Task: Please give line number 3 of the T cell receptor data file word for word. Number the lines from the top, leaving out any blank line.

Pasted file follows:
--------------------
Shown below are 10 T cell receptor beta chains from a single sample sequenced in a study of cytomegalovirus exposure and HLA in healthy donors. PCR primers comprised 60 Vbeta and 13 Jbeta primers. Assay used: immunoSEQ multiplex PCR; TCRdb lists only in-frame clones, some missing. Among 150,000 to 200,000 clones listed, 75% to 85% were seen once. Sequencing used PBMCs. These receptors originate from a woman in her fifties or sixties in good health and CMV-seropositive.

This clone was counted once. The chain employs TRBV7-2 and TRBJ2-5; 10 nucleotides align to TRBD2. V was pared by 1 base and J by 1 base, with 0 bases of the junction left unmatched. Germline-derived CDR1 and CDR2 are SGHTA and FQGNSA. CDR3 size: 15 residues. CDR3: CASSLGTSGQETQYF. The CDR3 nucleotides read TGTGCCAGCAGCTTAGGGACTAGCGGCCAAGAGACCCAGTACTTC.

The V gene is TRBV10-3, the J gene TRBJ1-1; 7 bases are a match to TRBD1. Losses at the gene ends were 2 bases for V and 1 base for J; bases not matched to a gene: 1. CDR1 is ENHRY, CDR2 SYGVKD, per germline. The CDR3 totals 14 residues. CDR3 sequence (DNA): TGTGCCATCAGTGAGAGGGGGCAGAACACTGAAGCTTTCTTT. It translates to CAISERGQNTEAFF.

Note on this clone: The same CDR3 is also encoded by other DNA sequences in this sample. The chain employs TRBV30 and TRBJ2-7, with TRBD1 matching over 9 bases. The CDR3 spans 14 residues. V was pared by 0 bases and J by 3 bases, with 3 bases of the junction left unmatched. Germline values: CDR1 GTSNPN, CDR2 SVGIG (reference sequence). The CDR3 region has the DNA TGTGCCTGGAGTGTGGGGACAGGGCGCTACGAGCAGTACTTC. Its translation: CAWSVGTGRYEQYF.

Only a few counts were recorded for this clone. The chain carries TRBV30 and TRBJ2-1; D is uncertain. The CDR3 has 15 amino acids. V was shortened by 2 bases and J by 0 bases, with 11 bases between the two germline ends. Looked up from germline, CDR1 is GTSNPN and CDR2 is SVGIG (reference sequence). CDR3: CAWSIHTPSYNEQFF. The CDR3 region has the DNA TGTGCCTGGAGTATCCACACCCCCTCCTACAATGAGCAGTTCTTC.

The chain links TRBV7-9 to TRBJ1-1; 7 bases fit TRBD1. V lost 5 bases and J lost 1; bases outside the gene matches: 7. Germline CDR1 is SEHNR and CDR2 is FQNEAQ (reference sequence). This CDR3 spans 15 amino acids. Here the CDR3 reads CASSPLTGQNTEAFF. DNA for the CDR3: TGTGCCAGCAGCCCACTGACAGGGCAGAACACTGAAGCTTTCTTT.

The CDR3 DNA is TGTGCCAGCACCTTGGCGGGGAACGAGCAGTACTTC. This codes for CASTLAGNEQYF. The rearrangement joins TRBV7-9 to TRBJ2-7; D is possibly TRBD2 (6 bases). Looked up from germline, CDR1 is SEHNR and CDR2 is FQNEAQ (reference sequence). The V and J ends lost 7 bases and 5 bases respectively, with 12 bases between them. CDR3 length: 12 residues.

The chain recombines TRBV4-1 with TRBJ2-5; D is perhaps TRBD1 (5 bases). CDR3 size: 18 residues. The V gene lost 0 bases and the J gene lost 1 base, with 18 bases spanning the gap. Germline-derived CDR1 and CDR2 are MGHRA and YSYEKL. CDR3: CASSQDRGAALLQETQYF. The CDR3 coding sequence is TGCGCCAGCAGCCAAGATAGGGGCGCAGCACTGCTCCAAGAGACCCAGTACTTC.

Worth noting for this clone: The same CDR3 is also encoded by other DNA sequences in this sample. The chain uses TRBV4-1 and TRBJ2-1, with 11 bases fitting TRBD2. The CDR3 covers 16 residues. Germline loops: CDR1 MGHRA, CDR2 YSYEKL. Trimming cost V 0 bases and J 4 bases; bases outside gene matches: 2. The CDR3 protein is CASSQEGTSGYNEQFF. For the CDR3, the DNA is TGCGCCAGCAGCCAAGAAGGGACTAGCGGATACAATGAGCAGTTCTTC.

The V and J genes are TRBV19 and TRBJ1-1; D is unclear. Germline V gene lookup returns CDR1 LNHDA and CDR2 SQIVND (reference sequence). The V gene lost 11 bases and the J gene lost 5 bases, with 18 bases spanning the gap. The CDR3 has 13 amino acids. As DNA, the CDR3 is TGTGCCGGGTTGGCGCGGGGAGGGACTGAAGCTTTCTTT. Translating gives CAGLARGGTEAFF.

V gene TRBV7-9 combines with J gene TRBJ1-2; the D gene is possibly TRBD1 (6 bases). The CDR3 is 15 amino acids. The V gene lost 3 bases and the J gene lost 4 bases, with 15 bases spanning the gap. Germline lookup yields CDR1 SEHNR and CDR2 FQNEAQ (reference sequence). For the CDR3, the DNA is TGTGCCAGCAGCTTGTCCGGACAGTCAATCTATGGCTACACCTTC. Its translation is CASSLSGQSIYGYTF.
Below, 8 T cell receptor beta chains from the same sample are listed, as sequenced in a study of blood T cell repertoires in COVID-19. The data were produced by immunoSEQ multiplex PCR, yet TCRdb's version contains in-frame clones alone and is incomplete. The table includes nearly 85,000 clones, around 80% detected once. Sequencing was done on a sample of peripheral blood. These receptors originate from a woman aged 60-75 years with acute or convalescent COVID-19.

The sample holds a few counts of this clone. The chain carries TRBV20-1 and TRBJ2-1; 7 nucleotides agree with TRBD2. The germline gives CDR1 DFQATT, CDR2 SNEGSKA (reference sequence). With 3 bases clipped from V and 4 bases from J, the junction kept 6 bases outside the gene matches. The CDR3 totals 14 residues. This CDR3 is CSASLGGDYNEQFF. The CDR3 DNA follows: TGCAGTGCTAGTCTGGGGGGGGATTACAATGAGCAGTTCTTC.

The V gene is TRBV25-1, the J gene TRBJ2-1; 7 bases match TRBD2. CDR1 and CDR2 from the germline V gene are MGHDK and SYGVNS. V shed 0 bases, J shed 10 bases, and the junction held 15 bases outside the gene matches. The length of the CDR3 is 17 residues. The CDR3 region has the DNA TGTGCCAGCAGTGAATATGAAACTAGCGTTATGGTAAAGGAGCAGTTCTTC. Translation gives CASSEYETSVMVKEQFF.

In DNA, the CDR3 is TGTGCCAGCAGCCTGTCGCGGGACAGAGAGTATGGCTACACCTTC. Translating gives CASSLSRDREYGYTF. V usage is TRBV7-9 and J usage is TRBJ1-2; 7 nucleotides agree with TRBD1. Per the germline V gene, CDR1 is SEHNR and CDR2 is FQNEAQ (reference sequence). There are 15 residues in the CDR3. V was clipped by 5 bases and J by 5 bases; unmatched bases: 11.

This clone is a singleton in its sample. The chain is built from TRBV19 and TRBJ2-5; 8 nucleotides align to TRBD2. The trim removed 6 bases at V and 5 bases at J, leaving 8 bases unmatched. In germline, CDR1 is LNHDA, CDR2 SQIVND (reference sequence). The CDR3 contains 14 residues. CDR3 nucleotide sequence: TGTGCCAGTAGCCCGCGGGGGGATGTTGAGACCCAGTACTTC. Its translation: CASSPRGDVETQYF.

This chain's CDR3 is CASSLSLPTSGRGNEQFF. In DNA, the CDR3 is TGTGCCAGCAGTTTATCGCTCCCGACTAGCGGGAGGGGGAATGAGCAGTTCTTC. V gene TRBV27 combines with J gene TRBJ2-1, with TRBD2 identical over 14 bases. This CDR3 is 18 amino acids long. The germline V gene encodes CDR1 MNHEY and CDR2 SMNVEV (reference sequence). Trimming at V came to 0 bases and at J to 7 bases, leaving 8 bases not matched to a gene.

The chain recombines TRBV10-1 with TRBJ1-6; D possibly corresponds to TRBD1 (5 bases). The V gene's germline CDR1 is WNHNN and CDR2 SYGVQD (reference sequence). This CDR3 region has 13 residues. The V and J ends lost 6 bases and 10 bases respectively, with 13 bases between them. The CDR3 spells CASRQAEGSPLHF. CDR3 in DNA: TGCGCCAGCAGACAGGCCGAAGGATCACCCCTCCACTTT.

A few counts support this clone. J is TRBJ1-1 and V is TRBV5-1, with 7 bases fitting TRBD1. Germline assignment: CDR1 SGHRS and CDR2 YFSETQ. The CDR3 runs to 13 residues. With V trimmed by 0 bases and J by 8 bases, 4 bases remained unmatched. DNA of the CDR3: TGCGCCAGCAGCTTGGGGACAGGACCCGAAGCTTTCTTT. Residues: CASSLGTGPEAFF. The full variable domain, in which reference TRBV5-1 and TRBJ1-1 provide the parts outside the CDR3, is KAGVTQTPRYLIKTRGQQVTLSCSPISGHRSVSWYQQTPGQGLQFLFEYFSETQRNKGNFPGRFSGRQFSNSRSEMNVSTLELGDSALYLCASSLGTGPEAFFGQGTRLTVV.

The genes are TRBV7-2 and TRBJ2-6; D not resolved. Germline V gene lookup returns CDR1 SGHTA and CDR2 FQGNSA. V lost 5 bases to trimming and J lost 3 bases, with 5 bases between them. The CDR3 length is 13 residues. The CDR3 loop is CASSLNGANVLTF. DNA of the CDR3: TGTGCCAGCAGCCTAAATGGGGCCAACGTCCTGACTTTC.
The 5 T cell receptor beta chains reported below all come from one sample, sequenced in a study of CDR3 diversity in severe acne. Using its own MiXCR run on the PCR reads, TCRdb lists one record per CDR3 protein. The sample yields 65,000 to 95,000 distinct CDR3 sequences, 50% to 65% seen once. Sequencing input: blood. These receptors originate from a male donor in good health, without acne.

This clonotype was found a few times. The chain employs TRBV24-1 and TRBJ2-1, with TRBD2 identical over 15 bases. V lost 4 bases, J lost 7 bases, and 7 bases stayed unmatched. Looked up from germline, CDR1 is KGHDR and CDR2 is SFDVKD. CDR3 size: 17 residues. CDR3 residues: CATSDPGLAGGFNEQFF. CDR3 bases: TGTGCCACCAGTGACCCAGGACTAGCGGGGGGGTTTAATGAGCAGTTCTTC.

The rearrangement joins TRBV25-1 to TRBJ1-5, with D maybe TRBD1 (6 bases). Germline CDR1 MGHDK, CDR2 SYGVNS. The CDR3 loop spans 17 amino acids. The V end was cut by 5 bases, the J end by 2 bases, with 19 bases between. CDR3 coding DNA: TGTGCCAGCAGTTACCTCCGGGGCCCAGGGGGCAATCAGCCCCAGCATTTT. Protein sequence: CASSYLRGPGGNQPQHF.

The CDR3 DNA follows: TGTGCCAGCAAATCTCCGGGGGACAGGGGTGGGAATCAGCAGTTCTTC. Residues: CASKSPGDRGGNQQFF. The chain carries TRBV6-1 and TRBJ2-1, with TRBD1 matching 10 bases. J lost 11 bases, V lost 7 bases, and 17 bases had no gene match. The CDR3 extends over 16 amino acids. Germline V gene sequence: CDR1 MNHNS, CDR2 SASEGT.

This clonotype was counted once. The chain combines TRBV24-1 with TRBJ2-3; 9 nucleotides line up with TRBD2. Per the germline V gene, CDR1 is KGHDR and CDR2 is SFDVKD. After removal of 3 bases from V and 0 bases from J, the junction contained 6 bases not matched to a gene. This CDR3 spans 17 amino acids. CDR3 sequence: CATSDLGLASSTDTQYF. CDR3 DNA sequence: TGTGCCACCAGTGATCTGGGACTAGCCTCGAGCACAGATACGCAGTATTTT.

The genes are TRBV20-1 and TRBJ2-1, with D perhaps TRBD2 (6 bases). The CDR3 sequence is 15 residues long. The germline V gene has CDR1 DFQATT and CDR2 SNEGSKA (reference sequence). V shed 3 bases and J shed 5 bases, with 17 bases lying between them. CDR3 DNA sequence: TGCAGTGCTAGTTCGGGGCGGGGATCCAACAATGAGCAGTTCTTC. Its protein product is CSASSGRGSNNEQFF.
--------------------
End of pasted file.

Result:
The V gene is TRBV10-3, the J gene TRBJ1-1; 7 bases are a match to TRBD1. Losses at the gene ends were 2 bases for V and 1 base for J; bases not matched to a gene: 1. CDR1 is ENHRY, CDR2 SYGVKD, per germline. The CDR3 totals 14 residues. CDR3 sequence (DNA): TGTGCCATCAGTGAGAGGGGGCAGAACACTGAAGCTTTCTTT. It translates to CAISERGQNTEAFF.